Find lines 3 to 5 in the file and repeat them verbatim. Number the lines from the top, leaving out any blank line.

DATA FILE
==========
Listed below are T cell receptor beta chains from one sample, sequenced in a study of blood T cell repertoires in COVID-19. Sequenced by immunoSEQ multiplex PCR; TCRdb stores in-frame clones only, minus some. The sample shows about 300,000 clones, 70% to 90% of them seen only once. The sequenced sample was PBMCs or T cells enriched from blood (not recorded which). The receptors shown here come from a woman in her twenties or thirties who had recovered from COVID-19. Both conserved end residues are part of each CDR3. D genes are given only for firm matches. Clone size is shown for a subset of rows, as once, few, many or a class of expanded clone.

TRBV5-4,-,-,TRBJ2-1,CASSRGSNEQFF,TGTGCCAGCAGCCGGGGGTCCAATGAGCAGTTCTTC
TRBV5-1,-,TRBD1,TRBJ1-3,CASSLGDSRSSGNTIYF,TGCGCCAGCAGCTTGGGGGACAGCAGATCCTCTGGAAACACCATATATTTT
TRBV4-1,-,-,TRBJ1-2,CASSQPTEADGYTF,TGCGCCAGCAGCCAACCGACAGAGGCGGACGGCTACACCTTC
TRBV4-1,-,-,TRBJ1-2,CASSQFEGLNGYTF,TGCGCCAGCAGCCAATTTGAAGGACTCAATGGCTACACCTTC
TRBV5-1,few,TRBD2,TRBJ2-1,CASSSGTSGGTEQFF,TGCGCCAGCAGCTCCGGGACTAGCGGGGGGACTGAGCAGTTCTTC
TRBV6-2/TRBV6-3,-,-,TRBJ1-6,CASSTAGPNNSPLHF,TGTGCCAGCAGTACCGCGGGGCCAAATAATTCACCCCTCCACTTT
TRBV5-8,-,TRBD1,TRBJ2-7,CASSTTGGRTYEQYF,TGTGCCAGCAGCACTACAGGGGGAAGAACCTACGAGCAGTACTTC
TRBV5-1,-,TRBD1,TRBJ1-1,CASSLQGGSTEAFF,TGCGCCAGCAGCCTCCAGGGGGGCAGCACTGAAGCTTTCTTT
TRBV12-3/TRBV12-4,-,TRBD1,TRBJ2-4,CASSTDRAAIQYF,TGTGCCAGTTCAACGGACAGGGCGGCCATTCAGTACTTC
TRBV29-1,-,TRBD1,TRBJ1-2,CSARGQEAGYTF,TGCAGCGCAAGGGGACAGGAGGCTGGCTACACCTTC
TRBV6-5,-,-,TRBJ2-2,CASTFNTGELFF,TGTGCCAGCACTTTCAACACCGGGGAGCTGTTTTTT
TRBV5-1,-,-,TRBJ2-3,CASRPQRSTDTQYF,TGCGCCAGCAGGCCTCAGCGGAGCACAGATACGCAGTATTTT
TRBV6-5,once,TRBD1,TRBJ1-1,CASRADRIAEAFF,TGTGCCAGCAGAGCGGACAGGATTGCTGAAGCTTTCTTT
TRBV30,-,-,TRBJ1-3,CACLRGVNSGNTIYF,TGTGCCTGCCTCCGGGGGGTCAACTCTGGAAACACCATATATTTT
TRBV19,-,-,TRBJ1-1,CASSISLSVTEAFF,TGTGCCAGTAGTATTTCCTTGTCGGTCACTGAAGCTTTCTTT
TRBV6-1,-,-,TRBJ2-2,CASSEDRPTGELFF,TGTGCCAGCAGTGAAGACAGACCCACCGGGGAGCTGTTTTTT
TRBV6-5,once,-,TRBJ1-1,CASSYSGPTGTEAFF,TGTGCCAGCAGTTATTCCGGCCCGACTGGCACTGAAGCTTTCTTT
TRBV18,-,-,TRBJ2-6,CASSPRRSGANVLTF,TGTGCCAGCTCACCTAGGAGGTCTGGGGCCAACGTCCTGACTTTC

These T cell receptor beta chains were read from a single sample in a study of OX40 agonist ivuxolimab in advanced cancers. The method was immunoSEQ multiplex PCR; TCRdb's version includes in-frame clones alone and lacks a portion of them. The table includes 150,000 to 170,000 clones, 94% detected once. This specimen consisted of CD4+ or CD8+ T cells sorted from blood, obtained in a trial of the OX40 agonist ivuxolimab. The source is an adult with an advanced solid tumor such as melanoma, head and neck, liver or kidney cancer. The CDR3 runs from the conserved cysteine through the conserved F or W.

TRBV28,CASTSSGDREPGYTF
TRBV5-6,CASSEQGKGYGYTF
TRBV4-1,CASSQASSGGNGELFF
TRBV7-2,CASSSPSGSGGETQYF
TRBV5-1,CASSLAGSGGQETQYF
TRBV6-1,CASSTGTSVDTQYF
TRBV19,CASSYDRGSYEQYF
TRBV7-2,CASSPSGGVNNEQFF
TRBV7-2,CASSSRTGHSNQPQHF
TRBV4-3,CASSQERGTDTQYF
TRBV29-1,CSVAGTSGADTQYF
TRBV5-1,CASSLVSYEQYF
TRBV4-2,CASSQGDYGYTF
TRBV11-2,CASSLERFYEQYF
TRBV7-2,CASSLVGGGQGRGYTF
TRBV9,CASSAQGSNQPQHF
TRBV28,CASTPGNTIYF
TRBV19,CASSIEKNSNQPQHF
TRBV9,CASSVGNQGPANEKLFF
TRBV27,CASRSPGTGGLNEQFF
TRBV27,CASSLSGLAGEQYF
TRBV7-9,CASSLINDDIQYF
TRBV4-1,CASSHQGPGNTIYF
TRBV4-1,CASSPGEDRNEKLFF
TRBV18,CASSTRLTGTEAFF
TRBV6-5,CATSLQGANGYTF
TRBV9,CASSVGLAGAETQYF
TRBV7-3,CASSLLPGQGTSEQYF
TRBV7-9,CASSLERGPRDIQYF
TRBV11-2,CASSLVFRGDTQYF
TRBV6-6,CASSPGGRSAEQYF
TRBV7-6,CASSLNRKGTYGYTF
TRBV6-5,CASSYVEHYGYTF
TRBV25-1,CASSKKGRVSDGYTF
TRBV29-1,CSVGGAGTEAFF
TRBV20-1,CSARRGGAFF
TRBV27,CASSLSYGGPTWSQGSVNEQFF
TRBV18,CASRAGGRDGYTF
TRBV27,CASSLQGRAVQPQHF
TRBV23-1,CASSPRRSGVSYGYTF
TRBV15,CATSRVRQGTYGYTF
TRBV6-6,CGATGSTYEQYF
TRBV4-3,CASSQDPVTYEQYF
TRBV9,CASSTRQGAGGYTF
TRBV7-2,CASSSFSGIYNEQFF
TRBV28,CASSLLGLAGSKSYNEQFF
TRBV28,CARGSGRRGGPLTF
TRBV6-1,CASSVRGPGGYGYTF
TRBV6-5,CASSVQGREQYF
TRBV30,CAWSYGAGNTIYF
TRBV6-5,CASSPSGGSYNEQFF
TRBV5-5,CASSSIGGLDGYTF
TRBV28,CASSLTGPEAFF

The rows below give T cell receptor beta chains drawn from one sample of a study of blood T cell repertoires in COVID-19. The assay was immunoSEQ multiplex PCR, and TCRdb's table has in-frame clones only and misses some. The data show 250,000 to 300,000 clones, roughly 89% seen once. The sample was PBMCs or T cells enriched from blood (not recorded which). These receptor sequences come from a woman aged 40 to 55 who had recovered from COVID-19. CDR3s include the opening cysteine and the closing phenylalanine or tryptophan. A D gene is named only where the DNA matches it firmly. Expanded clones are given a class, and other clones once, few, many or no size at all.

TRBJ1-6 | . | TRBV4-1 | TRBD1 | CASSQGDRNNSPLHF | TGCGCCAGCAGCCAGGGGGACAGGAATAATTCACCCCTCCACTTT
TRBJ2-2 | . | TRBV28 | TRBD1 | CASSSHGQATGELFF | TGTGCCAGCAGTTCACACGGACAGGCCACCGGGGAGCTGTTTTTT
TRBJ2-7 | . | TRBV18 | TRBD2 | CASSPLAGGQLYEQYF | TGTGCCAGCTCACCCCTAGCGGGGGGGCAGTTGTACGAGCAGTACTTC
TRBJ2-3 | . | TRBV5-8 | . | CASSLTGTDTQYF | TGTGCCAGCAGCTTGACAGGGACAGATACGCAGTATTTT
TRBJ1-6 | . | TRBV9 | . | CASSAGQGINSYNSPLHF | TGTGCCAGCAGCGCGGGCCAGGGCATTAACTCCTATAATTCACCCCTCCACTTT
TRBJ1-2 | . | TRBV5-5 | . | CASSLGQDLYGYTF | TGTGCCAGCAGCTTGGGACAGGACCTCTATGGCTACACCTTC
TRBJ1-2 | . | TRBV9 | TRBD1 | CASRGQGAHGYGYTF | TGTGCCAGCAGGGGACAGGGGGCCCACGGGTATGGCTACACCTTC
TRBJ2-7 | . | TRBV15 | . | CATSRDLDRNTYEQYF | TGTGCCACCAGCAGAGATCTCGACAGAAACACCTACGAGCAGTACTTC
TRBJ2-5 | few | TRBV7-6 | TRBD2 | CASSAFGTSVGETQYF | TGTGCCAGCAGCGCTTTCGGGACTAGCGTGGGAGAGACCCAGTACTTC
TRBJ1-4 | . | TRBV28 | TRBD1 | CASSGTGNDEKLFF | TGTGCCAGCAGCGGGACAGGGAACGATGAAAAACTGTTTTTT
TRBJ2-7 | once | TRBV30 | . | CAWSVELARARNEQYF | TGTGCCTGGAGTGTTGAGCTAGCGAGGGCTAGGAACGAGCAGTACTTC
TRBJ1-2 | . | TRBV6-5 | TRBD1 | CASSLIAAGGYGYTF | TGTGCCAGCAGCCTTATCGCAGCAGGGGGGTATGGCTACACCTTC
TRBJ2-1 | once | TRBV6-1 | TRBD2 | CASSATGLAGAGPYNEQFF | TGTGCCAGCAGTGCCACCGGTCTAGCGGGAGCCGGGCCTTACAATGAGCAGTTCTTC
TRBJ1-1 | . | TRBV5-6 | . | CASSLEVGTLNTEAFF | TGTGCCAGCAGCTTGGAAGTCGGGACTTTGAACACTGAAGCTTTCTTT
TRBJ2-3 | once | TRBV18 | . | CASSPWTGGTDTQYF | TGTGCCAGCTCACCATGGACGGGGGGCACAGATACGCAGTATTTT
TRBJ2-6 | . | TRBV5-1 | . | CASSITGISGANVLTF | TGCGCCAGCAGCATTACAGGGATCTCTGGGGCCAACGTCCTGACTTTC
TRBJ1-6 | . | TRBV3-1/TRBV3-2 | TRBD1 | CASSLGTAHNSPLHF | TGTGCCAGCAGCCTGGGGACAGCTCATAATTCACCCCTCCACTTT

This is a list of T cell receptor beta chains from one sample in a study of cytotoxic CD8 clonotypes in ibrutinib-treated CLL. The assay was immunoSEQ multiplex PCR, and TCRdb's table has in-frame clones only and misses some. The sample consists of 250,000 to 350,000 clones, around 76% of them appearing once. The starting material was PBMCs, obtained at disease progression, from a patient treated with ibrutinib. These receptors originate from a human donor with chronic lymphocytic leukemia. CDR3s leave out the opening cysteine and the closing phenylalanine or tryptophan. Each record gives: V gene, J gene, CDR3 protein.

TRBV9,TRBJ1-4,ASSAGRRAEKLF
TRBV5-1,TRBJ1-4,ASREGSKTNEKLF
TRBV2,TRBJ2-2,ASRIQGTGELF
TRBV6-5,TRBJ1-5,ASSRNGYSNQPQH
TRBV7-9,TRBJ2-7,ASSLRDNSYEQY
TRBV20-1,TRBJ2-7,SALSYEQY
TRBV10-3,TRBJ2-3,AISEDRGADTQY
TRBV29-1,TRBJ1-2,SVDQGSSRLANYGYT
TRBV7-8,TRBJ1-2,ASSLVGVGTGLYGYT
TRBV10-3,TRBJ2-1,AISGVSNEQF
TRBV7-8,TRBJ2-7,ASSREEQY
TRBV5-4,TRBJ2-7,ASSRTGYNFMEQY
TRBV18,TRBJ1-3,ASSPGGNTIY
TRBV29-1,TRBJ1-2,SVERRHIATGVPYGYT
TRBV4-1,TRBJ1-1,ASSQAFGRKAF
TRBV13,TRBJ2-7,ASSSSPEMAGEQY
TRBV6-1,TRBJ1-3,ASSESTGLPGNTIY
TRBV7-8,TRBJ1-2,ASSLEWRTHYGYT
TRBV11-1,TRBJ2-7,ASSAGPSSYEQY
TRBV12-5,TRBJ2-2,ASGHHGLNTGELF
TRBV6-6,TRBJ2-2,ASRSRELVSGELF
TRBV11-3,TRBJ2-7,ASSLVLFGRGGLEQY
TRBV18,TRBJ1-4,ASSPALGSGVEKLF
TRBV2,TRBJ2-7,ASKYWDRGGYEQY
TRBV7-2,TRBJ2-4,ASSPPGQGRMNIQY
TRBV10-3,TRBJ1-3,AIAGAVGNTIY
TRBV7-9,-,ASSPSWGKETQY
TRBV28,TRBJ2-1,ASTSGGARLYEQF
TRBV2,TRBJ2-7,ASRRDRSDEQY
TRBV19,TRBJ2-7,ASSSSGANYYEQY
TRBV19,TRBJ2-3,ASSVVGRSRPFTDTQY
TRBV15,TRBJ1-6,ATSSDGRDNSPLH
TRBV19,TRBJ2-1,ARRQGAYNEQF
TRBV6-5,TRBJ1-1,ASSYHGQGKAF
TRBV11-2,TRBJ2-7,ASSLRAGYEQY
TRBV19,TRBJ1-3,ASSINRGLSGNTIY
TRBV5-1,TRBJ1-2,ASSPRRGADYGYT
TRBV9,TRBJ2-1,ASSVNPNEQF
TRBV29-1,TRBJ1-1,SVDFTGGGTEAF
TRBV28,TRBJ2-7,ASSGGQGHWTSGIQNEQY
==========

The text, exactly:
TRBV5-1,-,TRBD1,TRBJ1-3,CASSLGDSRSSGNTIYF,TGCGCCAGCAGCTTGGGGGACAGCAGATCCTCTGGAAACACCATATATTTT
TRBV4-1,-,-,TRBJ1-2,CASSQPTEADGYTF,TGCGCCAGCAGCCAACCGACAGAGGCGGACGGCTACACCTTC
TRBV4-1,-,-,TRBJ1-2,CASSQFEGLNGYTF,TGCGCCAGCAGCCAATTTGAAGGACTCAATGGCTACACCTTC